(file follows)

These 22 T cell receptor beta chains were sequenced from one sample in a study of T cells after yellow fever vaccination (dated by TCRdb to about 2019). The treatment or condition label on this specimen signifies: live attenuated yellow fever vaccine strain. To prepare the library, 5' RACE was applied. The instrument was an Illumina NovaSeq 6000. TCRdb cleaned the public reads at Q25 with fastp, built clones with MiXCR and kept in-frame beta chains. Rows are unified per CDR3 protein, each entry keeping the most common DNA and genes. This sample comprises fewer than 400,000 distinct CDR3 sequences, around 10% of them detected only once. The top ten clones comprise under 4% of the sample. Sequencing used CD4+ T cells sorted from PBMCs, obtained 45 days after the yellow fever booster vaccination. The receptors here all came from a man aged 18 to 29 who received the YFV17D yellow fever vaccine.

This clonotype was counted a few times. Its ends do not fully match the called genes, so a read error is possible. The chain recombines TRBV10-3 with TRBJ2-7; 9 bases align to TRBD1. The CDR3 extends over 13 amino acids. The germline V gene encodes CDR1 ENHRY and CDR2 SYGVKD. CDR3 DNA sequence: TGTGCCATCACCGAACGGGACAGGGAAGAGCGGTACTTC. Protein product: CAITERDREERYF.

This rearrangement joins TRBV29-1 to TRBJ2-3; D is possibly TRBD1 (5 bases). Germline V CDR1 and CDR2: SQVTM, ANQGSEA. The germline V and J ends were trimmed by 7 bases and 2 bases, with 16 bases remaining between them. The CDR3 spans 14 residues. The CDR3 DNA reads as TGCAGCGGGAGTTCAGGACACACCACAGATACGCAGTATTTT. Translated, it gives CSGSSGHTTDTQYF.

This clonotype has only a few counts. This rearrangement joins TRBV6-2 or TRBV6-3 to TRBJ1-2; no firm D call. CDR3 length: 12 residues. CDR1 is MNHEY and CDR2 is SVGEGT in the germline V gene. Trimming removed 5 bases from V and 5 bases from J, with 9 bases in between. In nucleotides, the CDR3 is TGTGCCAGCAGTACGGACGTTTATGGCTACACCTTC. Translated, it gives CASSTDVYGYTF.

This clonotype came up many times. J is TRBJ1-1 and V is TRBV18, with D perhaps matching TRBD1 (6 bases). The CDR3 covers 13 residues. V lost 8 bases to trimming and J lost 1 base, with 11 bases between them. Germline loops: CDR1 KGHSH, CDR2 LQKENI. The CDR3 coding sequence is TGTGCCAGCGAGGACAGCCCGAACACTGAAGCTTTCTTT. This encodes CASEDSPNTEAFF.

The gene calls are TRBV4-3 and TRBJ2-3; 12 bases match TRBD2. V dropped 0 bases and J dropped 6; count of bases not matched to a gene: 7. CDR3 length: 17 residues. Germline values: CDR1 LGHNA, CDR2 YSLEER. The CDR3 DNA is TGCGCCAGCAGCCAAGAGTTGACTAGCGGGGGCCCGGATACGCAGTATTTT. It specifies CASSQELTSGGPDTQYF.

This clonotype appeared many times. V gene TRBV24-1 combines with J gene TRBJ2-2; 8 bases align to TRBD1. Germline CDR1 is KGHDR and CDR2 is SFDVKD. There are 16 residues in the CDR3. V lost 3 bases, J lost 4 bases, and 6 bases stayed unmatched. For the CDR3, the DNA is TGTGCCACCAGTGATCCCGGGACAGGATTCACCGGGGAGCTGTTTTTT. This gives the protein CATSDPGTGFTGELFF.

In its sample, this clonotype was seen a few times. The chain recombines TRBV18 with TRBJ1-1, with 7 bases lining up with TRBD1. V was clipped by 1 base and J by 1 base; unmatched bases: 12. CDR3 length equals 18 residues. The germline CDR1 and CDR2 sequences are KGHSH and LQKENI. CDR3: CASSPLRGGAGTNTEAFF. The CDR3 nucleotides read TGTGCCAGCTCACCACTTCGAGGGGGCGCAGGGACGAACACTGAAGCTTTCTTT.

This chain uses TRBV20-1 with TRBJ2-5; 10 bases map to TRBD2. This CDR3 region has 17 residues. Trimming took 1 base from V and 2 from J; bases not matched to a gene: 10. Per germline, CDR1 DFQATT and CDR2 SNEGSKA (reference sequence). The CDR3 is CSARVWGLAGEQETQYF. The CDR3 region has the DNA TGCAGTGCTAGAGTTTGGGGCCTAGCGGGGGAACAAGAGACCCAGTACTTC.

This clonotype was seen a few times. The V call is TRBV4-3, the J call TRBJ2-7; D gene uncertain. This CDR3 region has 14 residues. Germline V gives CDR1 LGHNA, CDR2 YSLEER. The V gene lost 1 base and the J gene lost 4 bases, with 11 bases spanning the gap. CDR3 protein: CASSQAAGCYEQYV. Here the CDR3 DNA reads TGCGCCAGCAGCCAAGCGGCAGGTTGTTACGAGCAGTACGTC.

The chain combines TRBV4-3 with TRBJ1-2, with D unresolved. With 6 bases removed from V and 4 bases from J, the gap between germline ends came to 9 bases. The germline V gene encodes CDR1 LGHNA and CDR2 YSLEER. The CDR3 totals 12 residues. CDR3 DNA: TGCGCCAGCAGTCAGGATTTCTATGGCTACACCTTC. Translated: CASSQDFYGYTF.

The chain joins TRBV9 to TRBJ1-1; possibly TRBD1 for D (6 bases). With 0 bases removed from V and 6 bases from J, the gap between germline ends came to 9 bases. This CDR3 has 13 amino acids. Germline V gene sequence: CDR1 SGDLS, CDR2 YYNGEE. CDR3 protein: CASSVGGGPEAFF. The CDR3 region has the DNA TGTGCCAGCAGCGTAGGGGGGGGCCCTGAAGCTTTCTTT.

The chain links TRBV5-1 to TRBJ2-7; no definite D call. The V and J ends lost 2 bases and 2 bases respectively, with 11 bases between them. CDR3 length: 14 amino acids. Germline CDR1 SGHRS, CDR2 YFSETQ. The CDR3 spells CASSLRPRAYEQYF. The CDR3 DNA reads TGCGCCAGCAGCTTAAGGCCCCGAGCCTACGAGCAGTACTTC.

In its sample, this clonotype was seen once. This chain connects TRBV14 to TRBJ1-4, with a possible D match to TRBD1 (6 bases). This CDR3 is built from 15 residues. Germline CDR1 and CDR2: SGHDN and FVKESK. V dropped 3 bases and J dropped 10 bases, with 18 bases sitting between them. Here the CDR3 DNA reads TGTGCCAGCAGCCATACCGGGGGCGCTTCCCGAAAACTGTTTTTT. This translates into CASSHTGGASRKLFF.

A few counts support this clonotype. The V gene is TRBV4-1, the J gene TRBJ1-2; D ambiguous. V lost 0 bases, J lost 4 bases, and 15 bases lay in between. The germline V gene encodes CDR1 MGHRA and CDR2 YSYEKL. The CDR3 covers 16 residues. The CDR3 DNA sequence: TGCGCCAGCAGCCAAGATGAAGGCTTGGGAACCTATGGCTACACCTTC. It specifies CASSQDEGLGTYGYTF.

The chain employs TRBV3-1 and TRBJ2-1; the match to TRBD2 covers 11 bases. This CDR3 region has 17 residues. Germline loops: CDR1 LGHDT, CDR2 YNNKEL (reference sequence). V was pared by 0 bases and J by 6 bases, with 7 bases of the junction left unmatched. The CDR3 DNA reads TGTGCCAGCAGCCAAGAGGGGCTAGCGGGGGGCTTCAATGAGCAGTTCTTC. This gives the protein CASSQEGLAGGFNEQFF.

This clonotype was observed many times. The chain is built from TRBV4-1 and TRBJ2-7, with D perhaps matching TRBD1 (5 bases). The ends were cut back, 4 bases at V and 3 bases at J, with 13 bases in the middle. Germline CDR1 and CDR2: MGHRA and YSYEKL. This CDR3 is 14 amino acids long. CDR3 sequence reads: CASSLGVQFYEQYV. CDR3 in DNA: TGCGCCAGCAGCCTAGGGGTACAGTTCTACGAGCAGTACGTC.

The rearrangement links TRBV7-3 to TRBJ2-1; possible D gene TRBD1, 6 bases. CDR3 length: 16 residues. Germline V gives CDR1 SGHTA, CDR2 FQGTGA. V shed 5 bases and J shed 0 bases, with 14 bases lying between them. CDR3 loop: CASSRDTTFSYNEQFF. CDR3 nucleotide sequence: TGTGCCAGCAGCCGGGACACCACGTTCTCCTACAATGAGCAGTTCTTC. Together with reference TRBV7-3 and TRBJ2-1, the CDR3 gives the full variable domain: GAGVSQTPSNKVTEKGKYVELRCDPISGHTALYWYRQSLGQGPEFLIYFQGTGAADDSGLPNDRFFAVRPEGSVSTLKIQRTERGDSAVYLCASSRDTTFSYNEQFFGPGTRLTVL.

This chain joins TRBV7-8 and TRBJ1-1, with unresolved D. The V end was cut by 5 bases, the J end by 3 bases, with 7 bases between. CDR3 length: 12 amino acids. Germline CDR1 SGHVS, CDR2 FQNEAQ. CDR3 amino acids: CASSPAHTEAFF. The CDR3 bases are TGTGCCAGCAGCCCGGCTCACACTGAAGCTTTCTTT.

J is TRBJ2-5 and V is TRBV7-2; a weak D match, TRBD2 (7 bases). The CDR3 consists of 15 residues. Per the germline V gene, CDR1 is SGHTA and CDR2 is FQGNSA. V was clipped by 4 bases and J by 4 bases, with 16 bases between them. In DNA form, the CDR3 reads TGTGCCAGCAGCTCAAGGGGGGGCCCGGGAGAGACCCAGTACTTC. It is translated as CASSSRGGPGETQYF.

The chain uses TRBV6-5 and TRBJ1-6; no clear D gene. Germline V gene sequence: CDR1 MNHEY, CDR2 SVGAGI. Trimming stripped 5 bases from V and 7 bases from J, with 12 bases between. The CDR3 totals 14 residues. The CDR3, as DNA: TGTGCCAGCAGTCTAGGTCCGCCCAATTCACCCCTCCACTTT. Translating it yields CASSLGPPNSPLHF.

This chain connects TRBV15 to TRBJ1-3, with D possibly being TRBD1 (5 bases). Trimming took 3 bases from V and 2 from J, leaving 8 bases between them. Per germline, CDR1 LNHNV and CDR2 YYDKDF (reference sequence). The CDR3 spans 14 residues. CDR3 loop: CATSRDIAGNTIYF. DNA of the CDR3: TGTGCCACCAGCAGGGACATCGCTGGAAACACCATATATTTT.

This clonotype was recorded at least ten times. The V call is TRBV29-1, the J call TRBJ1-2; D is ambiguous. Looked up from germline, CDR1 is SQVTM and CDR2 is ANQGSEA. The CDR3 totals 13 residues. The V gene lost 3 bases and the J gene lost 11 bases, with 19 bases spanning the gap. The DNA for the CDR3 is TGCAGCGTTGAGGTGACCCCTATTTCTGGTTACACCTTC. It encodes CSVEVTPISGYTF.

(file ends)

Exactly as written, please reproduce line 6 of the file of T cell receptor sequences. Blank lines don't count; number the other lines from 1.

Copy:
The gene calls are TRBV4-3 and TRBJ2-3; 12 bases match TRBD2. V dropped 0 bases and J dropped 6; count of bases not matched to a gene: 7. CDR3 length: 17 residues. Germline values: CDR1 LGHNA, CDR2 YSLEER. The CDR3 DNA is TGCGCCAGCAGCCAAGAGTTGACTAGCGGGGGCCCGGATACGCAGTATTTT. It specifies CASSQELTSGGPDTQYF.